Don’t Click…

In less than a week, there have been two major shootings that hit the news.  One in France, the other in the states… and one huge difference in news coverage.  In the French incident, almost all of the coverage was on the heroes who intervened to save what was likely over a dozen lives, with many articles not mentioning the shooters name even once.  In the US shooting, every major news site not only names the shooter, but has his face on the front page.  Acknowledging that this one hits close to home since both the shooter and the victims were journalists, it begs an important question.  Why give any murderer the notoriety he or she seeks?  In each of the school shootings over the last two years, the focus of every story was the shooter, with the tiniest portion covering the impact or prevention measures.

It is widely established that perpetrators of these horrific acts are motivated by legacy.  Their lives often feel meaningless, and they need something to be remembered for.  With the intensity of media coverage and the 24 hour news cycle, journalists and reporters will go into extraneous detail on every aspect of a shooter’s life.  Providing a step by step instruction manual to would be shooters.  Think about it.  Imagine a loner sitting at home, feeling no purpose, possibly abused or chemically imbalanced.  He sees the coverage a movie theater shooting, and a man with orange hair in a similar colored jumpsuit is on every channel, news site, and social media outlet.  This guy is thinking, “people will remember <I’m not mentioning the coward’s name>”.  Not too far in the future he sees a guy (not mentioning name again) on the news who shoots three Muslim students, followed by weeks of coverage of his Atheism.  Not only providing a platform for this coward’s thoughtless violence, but fueling tensions among Muslims and Atheists.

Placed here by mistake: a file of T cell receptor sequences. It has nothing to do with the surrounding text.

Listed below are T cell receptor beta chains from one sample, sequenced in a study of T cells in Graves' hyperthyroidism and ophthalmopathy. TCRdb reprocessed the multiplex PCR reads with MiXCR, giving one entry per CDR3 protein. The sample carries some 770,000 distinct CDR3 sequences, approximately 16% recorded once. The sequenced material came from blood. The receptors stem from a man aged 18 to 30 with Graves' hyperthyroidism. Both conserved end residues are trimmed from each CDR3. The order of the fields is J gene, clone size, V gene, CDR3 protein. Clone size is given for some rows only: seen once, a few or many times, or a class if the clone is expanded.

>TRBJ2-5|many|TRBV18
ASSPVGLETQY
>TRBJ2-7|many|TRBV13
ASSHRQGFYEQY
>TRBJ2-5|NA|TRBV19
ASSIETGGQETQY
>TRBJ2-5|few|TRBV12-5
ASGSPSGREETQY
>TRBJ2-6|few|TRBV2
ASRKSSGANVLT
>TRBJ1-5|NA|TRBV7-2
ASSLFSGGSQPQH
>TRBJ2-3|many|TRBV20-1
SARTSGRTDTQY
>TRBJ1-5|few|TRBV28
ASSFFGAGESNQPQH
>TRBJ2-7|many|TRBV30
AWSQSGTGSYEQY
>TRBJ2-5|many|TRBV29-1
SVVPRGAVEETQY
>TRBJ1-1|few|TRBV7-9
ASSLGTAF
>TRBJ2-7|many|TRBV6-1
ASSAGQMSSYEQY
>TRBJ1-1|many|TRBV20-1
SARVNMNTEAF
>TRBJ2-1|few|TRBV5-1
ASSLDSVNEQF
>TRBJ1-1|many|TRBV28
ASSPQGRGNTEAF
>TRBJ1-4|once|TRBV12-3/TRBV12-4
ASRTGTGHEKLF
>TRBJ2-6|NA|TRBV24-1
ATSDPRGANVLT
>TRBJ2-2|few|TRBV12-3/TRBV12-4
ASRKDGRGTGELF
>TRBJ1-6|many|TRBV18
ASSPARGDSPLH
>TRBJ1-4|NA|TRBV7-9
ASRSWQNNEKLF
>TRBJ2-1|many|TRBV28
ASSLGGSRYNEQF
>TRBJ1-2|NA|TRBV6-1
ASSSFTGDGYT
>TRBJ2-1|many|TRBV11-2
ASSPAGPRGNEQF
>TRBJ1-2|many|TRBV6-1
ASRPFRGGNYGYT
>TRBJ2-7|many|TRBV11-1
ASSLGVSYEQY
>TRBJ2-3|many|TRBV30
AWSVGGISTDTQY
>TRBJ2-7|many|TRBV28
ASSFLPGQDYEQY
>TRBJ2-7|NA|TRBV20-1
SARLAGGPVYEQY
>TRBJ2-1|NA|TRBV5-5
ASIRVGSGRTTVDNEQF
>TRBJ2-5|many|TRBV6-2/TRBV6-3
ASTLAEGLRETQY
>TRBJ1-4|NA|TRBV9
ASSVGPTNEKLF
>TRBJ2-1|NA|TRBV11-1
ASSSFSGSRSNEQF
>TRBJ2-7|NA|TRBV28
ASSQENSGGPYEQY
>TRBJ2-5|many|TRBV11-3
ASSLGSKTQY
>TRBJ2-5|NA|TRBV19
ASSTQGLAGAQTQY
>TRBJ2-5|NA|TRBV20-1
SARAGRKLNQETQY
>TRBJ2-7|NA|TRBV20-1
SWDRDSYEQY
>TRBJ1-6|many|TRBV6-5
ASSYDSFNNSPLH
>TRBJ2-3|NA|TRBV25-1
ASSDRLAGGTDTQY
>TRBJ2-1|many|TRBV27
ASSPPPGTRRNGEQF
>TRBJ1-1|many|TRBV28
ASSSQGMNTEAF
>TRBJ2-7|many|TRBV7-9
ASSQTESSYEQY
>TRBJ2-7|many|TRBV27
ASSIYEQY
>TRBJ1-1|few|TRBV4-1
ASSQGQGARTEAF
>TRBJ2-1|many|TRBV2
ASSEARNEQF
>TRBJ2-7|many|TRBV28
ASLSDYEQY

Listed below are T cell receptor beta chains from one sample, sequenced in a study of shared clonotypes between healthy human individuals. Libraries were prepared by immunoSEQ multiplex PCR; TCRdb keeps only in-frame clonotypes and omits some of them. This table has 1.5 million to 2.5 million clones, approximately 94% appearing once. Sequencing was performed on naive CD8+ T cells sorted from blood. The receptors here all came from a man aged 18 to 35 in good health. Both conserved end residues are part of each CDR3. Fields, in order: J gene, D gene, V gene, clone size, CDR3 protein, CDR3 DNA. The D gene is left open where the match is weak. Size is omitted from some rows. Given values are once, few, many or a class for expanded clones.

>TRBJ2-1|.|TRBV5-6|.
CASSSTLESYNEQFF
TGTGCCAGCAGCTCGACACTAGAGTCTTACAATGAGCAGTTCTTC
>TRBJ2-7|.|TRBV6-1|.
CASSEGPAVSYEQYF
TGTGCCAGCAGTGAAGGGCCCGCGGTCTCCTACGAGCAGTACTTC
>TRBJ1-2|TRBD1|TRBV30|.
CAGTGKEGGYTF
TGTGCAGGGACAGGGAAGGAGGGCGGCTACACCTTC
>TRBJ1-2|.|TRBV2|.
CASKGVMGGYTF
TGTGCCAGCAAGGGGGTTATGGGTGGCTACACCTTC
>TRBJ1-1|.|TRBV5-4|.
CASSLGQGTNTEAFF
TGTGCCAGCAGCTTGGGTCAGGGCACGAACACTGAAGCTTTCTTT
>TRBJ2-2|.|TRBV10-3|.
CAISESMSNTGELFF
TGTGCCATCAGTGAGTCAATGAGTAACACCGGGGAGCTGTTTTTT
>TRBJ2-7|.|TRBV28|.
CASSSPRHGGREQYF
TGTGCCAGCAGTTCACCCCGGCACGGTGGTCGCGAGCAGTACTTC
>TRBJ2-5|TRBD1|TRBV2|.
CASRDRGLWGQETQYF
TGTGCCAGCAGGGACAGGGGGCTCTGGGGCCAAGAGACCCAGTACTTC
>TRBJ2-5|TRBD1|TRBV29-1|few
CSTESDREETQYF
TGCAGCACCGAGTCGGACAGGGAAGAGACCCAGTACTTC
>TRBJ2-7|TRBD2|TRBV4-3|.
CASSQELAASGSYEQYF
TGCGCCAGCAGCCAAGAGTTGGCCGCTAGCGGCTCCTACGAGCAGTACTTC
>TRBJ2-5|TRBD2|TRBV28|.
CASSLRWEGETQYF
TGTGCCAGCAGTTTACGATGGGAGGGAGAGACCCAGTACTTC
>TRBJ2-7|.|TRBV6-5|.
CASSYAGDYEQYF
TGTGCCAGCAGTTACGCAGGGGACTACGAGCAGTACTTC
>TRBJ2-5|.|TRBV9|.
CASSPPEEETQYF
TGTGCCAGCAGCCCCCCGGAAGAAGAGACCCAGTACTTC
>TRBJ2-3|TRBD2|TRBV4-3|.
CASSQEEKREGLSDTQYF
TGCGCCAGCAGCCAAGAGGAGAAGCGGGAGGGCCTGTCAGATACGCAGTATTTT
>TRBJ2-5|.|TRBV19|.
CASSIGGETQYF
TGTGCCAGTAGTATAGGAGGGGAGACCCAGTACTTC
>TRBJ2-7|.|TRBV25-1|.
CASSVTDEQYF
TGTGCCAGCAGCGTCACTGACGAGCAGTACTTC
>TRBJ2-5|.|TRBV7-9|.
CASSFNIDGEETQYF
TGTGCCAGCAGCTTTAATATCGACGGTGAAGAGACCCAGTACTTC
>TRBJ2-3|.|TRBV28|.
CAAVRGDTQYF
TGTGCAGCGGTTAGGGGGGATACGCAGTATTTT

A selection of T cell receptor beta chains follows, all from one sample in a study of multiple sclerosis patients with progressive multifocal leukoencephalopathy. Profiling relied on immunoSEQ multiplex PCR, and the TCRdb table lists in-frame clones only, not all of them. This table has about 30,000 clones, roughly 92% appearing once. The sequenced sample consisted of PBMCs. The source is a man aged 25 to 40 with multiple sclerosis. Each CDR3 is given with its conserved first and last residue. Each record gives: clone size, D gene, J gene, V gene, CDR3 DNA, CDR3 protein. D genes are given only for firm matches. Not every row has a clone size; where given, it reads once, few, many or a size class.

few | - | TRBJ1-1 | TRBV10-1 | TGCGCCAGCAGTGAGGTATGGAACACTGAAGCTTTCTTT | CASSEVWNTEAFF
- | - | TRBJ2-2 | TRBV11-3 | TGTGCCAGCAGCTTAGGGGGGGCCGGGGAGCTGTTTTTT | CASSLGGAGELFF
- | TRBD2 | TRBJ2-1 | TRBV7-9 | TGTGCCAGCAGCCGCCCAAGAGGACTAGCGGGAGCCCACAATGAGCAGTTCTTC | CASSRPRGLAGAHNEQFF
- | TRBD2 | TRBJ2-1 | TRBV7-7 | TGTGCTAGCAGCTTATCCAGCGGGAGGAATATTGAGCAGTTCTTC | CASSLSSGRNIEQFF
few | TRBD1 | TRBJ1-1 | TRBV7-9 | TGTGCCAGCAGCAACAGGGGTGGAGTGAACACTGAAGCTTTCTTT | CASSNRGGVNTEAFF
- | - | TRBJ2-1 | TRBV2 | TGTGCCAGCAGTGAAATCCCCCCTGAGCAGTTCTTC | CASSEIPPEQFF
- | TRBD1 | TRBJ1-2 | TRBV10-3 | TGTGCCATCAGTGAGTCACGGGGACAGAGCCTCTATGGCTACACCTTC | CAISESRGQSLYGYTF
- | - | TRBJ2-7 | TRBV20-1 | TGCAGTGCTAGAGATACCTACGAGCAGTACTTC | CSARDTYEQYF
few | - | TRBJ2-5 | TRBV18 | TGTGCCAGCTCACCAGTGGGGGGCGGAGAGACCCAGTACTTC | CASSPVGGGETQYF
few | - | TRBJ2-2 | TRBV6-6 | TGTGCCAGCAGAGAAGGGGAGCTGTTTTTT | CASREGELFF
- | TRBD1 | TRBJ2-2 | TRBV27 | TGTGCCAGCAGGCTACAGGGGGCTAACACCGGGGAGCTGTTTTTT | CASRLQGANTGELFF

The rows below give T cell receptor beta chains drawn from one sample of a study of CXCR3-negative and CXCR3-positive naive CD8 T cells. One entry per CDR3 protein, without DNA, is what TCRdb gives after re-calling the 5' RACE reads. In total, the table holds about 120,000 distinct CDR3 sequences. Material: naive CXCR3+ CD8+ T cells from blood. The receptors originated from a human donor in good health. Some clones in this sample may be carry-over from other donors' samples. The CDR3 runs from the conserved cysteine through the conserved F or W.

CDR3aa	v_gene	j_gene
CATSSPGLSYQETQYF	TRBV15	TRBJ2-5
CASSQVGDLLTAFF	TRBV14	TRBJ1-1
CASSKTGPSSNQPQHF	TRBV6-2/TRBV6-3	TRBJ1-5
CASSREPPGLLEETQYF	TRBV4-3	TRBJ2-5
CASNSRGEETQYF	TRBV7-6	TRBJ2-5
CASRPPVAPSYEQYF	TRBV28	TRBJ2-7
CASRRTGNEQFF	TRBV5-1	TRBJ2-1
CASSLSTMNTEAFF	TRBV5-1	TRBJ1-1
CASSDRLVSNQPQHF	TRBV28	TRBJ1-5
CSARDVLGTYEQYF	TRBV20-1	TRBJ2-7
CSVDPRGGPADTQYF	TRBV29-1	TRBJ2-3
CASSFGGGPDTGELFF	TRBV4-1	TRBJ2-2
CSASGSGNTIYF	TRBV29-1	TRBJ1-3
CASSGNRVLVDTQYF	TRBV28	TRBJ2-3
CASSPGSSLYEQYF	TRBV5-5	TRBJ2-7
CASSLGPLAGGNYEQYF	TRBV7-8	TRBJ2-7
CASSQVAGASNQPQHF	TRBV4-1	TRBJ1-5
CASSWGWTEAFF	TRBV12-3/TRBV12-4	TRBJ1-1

Here’s what I can’t understand.  If someone created and used a highly innovative, effective bomb that killed hundreds, no one would tolerate any media channel providing instructions on how to make that bomb.  Yet we continue to support outlets that egregiously promote the key motivator for mass shooters, their name.  I am fully cognizant of the need for free press, and the responsibility to give us all relevant information.  Any filtering creates a precedent and environment for the overstepping of government power.  In a free, capitalist system, the only way to affect change is to impact the revenue.  And while people would love to believe in journalistic integrity, clicks and television ratings highly influence how a story is told.  As an example, Fox News referred to the “Public Option” of the Affordable Care Act as the “Government Option” because Republicans told them the word “government” invokes more ire in their supporters.  Which also happens to get higher ratings and more clicks.

In other words, the only way to change the behavior of the media, and (more importantly) reduce the likelihood of mass shootings, is to give them the motivation.  Something that will incentivize them with revenue and create a positive outcome.  I have a simple solution.  We start a campaign called #coward.  The intention is to tell the media that we don’t need the name of the shooter, a simple Coward 1, Coward 2 and so on will do.  And when that moniker is in the link or subtext, we click that story instead of another with the shooter’s name.  And while it sounds ideological, and possibly hokey, it is all in the positioning.  Let’s assume that each article covering a shooting that includes the perpetrator’s name is a grain of sand.  Each time the story is watched or read, a grain of sand goes into a jar.  When the jar is full, a mass shooting happens.  Would you ever voluntarily put that grain of sand in the jar?

We live in an age of free information.  Anyone who wants to know the name of a criminal can find it easily enough with a quick Google search.  There is no filtering bias when the information is already in the public domain, and zero benefit in providing notoriety to a sociopath motivated by notoriety when the information is widely available already.  So let’s send the collective media a message that Coward X will do, and we’ll not only read your story, we’ll share it with #coward.  There will always be organizations that dive into the sewer to be provocative, we can’t change everything.  But we can be the example for others to follow.  We can create an environment of self imposed, responsible journalism by being responsible consumers.  So the next time an atrocity occurs, ask yourself if you really need to read the article with a picture of an orange haired prisoner whose name I still won’t mention… or if you should contemplate how far that jar is filled already.  It’s just one grain of sand…